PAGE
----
And if you live in Tijuana but work in San Diego... and your job is necessary right now...like if you work at a hospital or grocery store or one of the other 16 jobs officially deemed essential...you can still cross, too.
And of course, if you’re a U.S. citizen still in Mexico at the moment, you will be allowed to cross back to the U.S…. Eventually. You might have to answer some questions and get a health screening...
But all the normal day-to-day back-and-forth at the border. The tourism. The shopping. The family visits...
That’s the stuff that’s stopped as of last month.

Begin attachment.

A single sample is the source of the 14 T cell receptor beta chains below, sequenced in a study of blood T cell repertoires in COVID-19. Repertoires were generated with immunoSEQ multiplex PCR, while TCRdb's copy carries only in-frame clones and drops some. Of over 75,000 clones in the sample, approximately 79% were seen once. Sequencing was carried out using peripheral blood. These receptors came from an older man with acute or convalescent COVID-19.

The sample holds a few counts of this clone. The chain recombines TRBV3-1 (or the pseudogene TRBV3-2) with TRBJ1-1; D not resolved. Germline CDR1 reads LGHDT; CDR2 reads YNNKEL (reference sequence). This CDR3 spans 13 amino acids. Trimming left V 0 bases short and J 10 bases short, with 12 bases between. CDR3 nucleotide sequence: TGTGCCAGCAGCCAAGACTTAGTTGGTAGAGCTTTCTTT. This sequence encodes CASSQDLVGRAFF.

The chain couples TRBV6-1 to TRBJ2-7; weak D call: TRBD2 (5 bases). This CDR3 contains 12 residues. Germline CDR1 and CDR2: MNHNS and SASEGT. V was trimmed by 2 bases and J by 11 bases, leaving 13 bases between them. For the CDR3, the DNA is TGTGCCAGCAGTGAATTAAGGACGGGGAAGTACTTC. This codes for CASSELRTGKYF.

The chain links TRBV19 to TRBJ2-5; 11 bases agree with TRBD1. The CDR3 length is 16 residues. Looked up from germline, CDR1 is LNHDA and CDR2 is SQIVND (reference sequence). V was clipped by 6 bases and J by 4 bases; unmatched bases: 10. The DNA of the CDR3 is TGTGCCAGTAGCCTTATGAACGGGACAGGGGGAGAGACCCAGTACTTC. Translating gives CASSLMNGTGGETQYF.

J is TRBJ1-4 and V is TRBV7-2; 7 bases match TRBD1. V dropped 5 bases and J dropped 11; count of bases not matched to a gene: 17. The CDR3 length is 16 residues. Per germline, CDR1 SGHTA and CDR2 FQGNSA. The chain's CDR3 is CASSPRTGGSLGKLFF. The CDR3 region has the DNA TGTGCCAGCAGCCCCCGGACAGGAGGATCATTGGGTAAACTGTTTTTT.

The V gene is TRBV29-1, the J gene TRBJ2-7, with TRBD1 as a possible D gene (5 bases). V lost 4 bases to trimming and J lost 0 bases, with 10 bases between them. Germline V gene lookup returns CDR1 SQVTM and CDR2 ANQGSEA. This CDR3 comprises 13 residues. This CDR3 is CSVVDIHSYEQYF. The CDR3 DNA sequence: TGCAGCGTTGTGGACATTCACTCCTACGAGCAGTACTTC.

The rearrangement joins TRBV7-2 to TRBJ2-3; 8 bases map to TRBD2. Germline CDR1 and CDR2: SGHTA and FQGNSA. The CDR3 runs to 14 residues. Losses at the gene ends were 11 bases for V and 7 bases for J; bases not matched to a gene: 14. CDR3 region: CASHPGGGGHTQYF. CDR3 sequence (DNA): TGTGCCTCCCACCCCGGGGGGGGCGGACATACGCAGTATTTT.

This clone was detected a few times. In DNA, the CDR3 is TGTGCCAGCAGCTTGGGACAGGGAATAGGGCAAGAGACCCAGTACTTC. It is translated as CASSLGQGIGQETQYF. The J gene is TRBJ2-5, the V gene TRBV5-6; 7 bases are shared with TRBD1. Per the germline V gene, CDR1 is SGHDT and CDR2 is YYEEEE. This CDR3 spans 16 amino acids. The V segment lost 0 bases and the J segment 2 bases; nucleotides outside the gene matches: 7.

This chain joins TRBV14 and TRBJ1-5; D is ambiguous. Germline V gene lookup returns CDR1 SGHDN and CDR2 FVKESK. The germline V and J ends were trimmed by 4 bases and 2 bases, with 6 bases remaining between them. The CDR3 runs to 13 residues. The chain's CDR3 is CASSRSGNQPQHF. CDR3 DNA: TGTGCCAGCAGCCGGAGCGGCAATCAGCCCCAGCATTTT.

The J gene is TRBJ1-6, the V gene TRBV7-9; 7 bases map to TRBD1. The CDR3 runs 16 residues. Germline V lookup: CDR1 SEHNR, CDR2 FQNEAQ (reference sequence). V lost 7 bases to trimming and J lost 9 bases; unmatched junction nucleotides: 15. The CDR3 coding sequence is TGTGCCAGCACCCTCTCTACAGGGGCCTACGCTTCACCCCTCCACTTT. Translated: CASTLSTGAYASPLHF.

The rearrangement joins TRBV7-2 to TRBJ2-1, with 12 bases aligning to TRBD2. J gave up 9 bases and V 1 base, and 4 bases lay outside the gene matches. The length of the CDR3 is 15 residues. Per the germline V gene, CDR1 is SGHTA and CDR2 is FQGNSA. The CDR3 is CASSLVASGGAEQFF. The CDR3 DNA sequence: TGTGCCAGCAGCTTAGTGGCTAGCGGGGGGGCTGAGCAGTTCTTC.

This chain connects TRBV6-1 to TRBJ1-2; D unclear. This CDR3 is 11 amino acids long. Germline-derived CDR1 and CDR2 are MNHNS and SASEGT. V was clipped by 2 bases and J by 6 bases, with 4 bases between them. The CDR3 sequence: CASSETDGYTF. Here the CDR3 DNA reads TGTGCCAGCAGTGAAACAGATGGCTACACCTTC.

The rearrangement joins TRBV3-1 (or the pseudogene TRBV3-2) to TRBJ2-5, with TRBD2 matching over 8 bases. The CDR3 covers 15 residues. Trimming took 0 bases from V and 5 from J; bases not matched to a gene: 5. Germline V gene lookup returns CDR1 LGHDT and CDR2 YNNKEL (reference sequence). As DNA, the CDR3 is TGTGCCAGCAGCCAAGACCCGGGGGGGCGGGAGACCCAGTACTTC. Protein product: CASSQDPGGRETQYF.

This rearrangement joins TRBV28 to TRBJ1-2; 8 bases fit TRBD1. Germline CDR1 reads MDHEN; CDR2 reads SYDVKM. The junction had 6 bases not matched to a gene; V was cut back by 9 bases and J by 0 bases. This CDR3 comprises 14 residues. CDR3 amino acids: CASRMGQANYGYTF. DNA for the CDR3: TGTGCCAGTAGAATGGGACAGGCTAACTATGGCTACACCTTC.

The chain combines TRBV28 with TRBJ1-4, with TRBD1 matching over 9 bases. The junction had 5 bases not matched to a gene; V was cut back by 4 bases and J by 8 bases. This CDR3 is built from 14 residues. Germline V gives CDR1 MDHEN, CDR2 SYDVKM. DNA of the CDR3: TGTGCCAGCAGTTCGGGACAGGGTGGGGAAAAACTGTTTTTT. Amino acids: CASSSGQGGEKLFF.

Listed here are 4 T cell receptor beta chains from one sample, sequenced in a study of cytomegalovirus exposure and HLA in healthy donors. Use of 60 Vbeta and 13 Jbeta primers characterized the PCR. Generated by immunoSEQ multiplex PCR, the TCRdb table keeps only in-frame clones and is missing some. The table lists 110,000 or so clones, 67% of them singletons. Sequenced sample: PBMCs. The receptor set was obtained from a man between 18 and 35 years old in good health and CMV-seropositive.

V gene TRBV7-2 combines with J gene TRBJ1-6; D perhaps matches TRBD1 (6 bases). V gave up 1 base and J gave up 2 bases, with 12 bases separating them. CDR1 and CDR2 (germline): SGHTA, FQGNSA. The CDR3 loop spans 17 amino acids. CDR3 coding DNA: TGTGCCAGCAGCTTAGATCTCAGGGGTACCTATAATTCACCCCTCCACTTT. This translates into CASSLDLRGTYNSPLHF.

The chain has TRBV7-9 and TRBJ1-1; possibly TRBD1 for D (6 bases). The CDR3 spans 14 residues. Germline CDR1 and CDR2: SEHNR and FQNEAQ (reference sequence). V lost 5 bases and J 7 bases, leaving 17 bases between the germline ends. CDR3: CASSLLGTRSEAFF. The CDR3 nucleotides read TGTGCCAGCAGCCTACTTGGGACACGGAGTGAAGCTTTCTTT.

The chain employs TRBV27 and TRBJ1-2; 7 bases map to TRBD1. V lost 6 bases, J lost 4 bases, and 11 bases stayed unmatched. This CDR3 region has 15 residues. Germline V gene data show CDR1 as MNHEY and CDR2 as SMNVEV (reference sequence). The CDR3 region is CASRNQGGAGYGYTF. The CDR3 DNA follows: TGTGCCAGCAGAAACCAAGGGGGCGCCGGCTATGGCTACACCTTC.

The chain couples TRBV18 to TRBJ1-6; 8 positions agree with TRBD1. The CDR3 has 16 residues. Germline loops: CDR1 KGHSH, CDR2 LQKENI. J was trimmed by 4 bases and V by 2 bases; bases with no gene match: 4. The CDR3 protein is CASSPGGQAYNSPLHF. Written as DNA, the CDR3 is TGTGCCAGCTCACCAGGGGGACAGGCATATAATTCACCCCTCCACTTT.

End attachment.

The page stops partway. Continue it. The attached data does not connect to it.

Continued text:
Music Out?
borderclosureinterviews crutch placemaking tape
You can take a few steps over. Okay, good. All right.
At the San Ysidro Port of Entry the day before the border closed to non-essential traffic.
KPBS reporter max rivlin-nadler captured some of the slice-of-border-life stuff that’s been canceled.
borderclosureinterviews Needs his car back
My car is getting repaired over it. That's why I was over there.
That’s Mario Oropeza...he lives in San Ysidro, right near the border.
borderclosureinterviews Needs his car back
If I don't get my car back before they closed the border, then I don't have a car. Yeah. So you often go across the border? Not really. I was in an accident like last week. Pretty bad timing. It's very expensive to fix it here. Over there. It's like third of the price, you know? But I need my car back.
So, Mario dropped his car off at a shop in Tijuana.
And when he walked back through the border, he said there was a station where border agents were taking people’s temperatures.